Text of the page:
A young street magician (Jacob Latimore) is left to care for his little sister after their parents passing, and turns to illegal activities to keep a roof over their heads. When he gets in ...
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20 years after three teenagers disappeared in the wake of mysterious lights appearing above Phoenix, Arizona, unseen footage from that night has been discovered, chronicling the final hours of their fateful expedition.
Luke Spencer Roberts,
Gloria is an out-of-work party girl forced to leave her life in New York City, and move back home. When reports surface that a giant creature is destroying Seoul, she gradually comes to the realization that she is somehow connected to this phenomenon.
A young street magician (Jacob Latimore) is left to care for his little sister after their parents passing, and turns to illegal activities to keep a roof over their heads. When he gets in too deep, his sister is kidnapped, and he is forced to use his magic and brilliant mind to save her. Written by
The rights to the film has been purchased by WWE films See more »
The plot climax relies on the power of an electron magnet. The power pack and the wires are all to create a more powerful magnet. Magnets work on substances with iron in them. They have no effect on plastics or nearly all other metals, such as lead or aluminum. Bullets usually lead or brass and certainly the bullets used in the gun at the end would not have been affected by any magnet. See more »
"Sleight" is a ridiculous mixture of action, drama and fantasy.
"Sleight" (R, 1:29) is a good name for a crappy film. This one-word title is usually heard in the phrase "sleight of hand" (pronounced like "slight of hand"), which refers to digital dexterity (as in the digits, or fingers, of a person's hand), useful in various forms of deception. Sleight of hand is a talent valuable to cardsharps and magicians, but is most often associated with the latter. When magicians use sleight of hand, it's called "close-up magic" or "micromagic", which is performed for small groups of people in close proximity to the magician, who entertains his audience by using his highly developed fine motor skills to manipulate small objects like cards, coins, dice, cups and balls, etc. to create an amusing and/or confounding illusion, often accompanied by a story. Another term for sleight of hand is prestidigitation, but, calling "Sleight" by that word would have made matters worse by giving this bad movie a bad title.
Bo (rising star Jacob Latimore, previously seen in "Collateral Beauty", "The Maze Runner" and "Ride Along") is smart, talented, loving and struggling. His L.A. high school science teacher (Frank Clem) mentored Bo to the point where he earned a college scholarship, but was unable to take advantage of the opportunity. When Bo's mother died, he turned his focus to taking care of his little sister, Tina (Storm Reid), and keeping a roof over their heads. Bo did all this by earning tips as a street magician during the day and dealing drugs for wannabe big-shot Angelo (Dulé Hill) at night, while a neighbor named Georgi (SNL's Sasheer Zamata) watches Tina. Bo says that he just wants to save enough money to move him and Tina to a better neighborhood, where she could go to a "better school" and be around "better people". In pursuit of this goal, he physically alters his body to help him perform better tricks while he also finds that he's getting drawn deeper into Angelo's world than he ever wanted to go.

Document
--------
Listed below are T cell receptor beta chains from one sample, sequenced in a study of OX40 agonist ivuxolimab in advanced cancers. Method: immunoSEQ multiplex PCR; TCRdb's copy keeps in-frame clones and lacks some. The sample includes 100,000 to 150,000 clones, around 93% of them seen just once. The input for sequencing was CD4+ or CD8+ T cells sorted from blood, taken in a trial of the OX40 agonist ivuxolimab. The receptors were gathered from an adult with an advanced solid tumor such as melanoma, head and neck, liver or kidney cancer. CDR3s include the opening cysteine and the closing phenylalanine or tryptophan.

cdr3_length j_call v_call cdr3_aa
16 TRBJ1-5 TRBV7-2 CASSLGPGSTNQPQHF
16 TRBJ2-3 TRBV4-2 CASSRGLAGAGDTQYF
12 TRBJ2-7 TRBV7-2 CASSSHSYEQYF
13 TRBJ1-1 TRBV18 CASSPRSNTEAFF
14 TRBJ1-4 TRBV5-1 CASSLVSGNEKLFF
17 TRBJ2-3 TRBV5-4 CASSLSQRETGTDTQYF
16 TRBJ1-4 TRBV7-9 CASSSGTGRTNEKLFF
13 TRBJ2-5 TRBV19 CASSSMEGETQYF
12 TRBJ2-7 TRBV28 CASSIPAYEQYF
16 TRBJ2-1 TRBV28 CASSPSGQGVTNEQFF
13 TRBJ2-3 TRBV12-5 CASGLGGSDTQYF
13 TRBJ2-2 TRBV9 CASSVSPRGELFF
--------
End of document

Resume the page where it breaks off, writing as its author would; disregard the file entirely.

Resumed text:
As Bo is dealing with all of that, he begins dating a college student and part-time bakery employee named Holly (Seychelle Gabriel), whom he met (and impressed) when he performed a trick for her on an L.A. street. Holly and Bo grow close quickly and she also easily bonds with Tina, who looks at Holly as if Holly were the older sister that Tina never had. As sweet as Holly is, she's also an enabler. She makes excuses for her abusive single mother and is surprisingly understanding when she finds out that Bo is a street magician AND drug dealer. Holly supports Bo's efforts to break free from the downward spiral of his life and offers to help, even as Bo encourages Holly to break free from her mother's abuse. We never see Holly's mother, so it's difficult to know how tough declaring her independence from her mother might be, but it's very clear that Angelo and his two goons aren't going to let Bo go very easily if at all.
"Sleight" is a ridiculous mixture of action, drama and fantasy. Writer/director J.D. Dillard (who, prior to this movie, only had a few short films under his belt) sets his story squarely in the real world, but then features science that ranges from improbable to impossible (with no explanation of how Bo is able to do the things he does) and gives us characters who make decisions that range from random to illogical to laughable. Besides all that, the combination, in the person of Bo, of a genius street magician and a timid drug dealer just doesn't work and comes off as scatterbrained. It's as if Dillard (or his co-writer, the even less experienced Alex Theurer) had two separate strange dreams on different nights and convinced each other that putting them together would make a good movie. It doesn't. And it doesn't help that the acting from most of the cast is barely passable in service to characters and a script which would take much stronger performances to make believable. I wish I could have mastered the sleight of hand necessary to get a movie ticket without giving up my hard-earned cash to see this stinker. "D"
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